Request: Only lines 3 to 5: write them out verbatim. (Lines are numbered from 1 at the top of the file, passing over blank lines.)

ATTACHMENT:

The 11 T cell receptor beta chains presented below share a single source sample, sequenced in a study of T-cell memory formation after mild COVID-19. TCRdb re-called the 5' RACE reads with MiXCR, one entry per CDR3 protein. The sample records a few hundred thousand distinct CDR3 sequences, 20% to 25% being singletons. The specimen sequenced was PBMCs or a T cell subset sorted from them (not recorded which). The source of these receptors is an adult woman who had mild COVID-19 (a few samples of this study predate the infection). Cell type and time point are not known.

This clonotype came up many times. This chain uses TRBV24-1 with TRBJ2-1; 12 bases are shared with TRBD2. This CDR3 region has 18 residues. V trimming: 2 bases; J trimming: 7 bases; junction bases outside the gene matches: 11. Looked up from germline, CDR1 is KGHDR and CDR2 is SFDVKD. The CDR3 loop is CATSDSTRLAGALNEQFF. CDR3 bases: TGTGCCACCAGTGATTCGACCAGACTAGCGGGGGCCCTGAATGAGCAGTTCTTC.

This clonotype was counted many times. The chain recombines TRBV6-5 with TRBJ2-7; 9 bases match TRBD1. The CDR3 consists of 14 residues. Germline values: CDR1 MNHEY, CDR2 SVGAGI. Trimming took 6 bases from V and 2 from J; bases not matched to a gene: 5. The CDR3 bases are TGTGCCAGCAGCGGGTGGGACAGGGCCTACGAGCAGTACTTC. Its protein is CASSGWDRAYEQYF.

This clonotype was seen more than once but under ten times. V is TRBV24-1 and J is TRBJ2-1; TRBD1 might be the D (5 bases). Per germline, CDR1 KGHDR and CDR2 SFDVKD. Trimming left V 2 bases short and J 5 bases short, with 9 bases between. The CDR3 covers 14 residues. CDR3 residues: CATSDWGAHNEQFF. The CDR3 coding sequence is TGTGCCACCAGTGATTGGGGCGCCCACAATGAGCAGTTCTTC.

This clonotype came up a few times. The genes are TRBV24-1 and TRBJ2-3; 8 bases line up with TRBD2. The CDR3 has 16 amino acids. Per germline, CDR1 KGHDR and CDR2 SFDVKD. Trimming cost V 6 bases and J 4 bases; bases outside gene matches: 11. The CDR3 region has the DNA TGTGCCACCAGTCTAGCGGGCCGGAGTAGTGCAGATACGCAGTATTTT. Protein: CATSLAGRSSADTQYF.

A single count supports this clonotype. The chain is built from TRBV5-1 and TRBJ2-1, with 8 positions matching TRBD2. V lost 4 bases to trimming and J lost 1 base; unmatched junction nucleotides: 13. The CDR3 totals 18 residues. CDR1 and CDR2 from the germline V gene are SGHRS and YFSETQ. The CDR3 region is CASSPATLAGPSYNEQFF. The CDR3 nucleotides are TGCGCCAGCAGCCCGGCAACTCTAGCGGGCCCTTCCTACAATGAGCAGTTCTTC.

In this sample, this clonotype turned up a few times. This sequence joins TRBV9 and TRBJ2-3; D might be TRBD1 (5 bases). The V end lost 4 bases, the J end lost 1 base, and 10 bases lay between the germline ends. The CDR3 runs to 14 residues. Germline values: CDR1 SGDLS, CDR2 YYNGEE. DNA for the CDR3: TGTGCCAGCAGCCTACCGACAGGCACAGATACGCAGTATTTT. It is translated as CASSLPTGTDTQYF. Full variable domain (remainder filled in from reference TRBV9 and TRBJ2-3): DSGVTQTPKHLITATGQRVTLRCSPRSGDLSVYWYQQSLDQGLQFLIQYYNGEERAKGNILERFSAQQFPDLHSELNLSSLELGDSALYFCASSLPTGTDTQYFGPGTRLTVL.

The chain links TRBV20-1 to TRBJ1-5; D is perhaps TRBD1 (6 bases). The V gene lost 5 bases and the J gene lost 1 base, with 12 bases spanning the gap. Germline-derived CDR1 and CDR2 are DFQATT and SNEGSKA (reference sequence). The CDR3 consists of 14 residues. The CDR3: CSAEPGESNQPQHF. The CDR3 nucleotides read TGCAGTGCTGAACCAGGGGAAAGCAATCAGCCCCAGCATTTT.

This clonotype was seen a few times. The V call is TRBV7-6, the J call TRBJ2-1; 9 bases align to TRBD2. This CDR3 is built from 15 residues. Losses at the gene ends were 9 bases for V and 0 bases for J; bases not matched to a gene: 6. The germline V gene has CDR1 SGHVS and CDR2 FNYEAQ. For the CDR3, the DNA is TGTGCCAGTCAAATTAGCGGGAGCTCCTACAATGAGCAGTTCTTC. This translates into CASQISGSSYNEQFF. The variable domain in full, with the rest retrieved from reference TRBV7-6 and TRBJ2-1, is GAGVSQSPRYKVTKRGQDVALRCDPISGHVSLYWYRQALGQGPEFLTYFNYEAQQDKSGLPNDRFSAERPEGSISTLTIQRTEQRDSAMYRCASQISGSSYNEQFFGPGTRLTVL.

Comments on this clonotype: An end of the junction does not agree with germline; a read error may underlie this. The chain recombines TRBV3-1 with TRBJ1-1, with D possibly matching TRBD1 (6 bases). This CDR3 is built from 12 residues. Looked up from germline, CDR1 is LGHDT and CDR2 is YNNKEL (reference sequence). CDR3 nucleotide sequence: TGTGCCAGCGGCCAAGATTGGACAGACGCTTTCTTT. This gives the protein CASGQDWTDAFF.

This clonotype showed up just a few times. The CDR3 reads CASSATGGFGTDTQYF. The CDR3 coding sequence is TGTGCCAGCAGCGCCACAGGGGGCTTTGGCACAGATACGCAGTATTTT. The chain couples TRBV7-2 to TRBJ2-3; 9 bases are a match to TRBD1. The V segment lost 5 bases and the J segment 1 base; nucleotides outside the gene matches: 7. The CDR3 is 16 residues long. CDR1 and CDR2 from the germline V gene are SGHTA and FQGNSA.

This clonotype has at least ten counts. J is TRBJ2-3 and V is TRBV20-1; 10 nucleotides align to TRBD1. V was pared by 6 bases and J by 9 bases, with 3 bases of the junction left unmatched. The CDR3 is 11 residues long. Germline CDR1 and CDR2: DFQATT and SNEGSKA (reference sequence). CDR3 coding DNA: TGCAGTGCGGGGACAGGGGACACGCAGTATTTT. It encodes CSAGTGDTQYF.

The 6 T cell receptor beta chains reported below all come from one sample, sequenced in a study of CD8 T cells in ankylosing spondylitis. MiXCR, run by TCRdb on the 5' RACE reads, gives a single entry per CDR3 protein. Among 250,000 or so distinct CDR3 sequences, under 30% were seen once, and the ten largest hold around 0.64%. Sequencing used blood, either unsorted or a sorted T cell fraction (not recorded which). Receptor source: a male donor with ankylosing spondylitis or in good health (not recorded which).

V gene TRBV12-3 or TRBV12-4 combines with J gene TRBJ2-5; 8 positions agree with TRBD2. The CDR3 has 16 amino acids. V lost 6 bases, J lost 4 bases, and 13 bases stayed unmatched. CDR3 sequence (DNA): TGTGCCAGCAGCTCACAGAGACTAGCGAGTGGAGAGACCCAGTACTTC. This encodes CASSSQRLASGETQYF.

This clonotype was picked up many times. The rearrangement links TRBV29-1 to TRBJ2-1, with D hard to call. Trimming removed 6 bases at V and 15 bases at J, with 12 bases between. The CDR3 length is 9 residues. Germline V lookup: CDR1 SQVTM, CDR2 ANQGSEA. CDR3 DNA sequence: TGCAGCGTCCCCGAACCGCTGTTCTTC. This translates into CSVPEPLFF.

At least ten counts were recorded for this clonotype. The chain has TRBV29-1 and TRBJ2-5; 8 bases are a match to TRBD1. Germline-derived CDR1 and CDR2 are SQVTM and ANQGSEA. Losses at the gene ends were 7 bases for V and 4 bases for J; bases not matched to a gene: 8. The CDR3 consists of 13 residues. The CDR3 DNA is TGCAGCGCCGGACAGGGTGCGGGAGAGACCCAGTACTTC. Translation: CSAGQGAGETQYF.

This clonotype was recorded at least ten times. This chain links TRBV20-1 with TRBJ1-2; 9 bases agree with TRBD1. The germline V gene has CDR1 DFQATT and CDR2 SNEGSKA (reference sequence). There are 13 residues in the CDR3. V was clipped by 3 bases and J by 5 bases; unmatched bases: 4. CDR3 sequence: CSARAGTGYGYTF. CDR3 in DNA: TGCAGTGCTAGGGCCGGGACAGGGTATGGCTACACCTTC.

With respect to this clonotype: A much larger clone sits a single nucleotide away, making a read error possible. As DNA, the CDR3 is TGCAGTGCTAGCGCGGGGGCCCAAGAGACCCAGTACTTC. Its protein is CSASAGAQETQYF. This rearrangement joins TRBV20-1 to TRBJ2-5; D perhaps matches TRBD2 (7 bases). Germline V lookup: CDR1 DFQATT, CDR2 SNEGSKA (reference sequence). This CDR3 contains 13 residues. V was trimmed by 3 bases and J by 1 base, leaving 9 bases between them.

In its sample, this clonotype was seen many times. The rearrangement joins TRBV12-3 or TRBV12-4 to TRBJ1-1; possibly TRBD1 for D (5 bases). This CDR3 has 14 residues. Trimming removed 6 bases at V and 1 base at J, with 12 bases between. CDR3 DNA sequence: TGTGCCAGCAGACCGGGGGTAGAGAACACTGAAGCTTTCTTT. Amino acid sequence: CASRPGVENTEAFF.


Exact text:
This clonotype was counted many times. The chain recombines TRBV6-5 with TRBJ2-7; 9 bases match TRBD1. The CDR3 consists of 14 residues. Germline values: CDR1 MNHEY, CDR2 SVGAGI. Trimming took 6 bases from V and 2 from J; bases not matched to a gene: 5. The CDR3 bases are TGTGCCAGCAGCGGGTGGGACAGGGCCTACGAGCAGTACTTC. Its protein is CASSGWDRAYEQYF.

This clonotype was seen more than once but under ten times. V is TRBV24-1 and J is TRBJ2-1; TRBD1 might be the D (5 bases). Per germline, CDR1 KGHDR and CDR2 SFDVKD. Trimming left V 2 bases short and J 5 bases short, with 9 bases between. The CDR3 covers 14 residues. CDR3 residues: CATSDWGAHNEQFF. The CDR3 coding sequence is TGTGCCACCAGTGATTGGGGCGCCCACAATGAGCAGTTCTTC.

This clonotype came up a few times. The genes are TRBV24-1 and TRBJ2-3; 8 bases line up with TRBD2. The CDR3 has 16 amino acids. Per germline, CDR1 KGHDR and CDR2 SFDVKD. Trimming cost V 6 bases and J 4 bases; bases outside gene matches: 11. The CDR3 region has the DNA TGTGCCACCAGTCTAGCGGGCCGGAGTAGTGCAGATACGCAGTATTTT. Protein: CATSLAGRSSADTQYF.